And second, as we move into the future, I think we may also want to celebrate the presence of God, and I’m talking about before we begin the trip. And isn’t that exactly what the people of Israel did when they shared in the passover? You see, without some kind of tangible reminder, it’s really easy for us to forget, you know, to forget the one who loved us before the foundation of the earth and to forget the one who cleansed our past and assures our future and to forget the one who is present with us 24/7 whether we acknowledge that presence or not. Man, we can make the decision to celebrate God’s constant presence with us and with his presence comes love. And even though this is something that we can do every time we open our Bibles or bow our heads or extend our hands to someone in need, God’s given us some special ways to help us remember. I mean, he’s given us certain days when we can get together as a people and experience his power and his love and his grace. And he’s given us special rituals, you know, like baptism that reminds us that we belong to him and that we’re connected to one another and communion that brings Christ within this place in a special and powerful way. Now, these are all ways we can celebrate God’s constant presence. And I’ll tell you, if we choose to be open ourselves to what these celebrations mean, then I believe we’ll be able to move forward into the unknown with a genuine sense of confidence. We can celebrate his presence, and that’s the second thing we can do.

And third, just like the people of Israel had to do when they realized that their diet would go from manna to unleavened cakes and parched grain, if we want to be more successful as we move into the future, I think we need to recognize that things are always changing. And this is going to happen whether we want it or not. The Greek philosopher, Heraclitus wrote, “The only thing that is constant is change.” And I think he’s right. Of course, we can pretend that he’s not. I mean, we can pretend that we can keep things just the way they are or better, just the way they were or even better, just the way we remember them being.And we can pretend that eventually young people will embrace the old ways and people will stop buying products that are new and improved because they want stuff that’s old and reliable. And we can pretend that eventually the pendulum will swing back and engineers will again use slide rules and telephones will be leased from the Bell system and hardwired to the wall and people will spend a summer evening sitting on the front porch rather than watching Netflix in the basement. Man, we can pretend all kinds of things, but let’s get real, do you really believe that’s the way God wants us to face the future, my pretending it’s not coming? I don’t think so. Like it or not, the world is changing, and unless we’re content to be like either the Amish or the Shakers, we’re probably going to need to change too. But as we change, we still have a rock on which to build, and that rock is Jesus Christ. And we still have a foundation called the Bible. And I’ll tell you, if we trust in that rock and listen for what God might be saying in a world that’s radically different from anything they could have envisioned two thousand years ago, then we’ll be able to change with integrity. We’ll be able to change with faith. We’ll be able to change with love for both God and neighbors we may not have met yet. Although there’s a part of me that wishes this weren’t the case, because I’m almost sixty and I believe that the best praise song can’t hold a candle to “A Mighty Fortress,” if we want to move into the future with any kind of strength, we need to accept that the world is always changing and so should we. And that’s the third thing we can do.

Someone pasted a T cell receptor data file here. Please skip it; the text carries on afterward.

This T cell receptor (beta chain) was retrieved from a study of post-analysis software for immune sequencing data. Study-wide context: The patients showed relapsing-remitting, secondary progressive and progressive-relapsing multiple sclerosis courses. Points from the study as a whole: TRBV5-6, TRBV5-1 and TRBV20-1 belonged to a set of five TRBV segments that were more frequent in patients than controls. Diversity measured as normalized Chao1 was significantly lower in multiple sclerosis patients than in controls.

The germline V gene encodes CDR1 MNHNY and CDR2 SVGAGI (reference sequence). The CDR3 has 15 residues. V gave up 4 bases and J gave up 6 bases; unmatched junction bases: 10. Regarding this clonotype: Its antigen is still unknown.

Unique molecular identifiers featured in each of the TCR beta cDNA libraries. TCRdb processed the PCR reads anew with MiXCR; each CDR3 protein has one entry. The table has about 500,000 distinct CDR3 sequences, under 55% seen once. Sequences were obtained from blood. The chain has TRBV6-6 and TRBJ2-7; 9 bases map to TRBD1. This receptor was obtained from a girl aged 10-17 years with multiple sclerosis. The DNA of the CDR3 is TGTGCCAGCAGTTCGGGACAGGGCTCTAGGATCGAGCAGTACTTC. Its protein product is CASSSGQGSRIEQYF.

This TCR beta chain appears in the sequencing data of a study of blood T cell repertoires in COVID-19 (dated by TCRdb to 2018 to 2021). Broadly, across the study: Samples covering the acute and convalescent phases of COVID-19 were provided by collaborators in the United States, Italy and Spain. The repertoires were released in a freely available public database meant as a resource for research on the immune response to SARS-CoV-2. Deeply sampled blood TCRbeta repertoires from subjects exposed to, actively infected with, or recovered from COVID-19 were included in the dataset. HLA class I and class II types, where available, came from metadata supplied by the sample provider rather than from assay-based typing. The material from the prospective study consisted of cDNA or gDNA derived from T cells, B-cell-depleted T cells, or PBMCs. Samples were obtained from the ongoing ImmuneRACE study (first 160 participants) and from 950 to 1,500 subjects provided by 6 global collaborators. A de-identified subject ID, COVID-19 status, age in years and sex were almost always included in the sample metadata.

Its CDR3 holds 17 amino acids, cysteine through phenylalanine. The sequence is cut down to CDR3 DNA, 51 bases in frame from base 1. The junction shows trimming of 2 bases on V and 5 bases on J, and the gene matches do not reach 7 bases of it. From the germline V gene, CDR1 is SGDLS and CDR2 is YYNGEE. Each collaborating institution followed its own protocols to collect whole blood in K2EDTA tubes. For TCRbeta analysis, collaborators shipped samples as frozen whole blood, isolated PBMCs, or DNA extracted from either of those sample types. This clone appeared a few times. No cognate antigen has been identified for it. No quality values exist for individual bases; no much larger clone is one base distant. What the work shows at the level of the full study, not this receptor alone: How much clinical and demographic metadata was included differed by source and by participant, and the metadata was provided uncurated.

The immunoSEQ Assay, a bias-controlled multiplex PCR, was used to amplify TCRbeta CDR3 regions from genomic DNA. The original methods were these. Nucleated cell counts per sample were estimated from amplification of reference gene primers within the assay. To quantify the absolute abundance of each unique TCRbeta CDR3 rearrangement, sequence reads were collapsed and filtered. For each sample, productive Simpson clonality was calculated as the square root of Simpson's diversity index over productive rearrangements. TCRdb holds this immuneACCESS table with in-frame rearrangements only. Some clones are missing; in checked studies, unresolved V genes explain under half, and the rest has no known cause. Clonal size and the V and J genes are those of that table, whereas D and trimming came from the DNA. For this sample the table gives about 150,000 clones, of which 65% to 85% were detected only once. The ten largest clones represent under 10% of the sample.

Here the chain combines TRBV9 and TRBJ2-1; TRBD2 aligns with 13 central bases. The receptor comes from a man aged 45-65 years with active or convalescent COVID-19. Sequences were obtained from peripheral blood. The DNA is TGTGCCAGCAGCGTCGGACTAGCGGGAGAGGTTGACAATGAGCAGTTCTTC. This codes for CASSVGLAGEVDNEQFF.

And speaking of change, maybe movies like The Revenant are the westerns of the future. And if they are, well, I guess that’s just the way it is, although I’ll always have a soft spot for Wallace Berry saving Margaret O’Brien and Marjorie Main from an Indian attack, I’m sorry, from a Native American attack. I miss those old movies. Of course, this is really small potatoes, but for us, the stakes are much higher, because we deal with the future on a daily basis. And for that reason, I think we probably should claim the example of the people of Israel as they prepared to enter the Promised Land. You see, like them, if we want to move successfully into the future, we really need to let go of those negative experiences from the past and to celebrate the constant presence of God and to recognize that things are always changing. These things we can do. And if we do, I think we’ll be ready when the wagon master shouts to us, “Foward Ho.”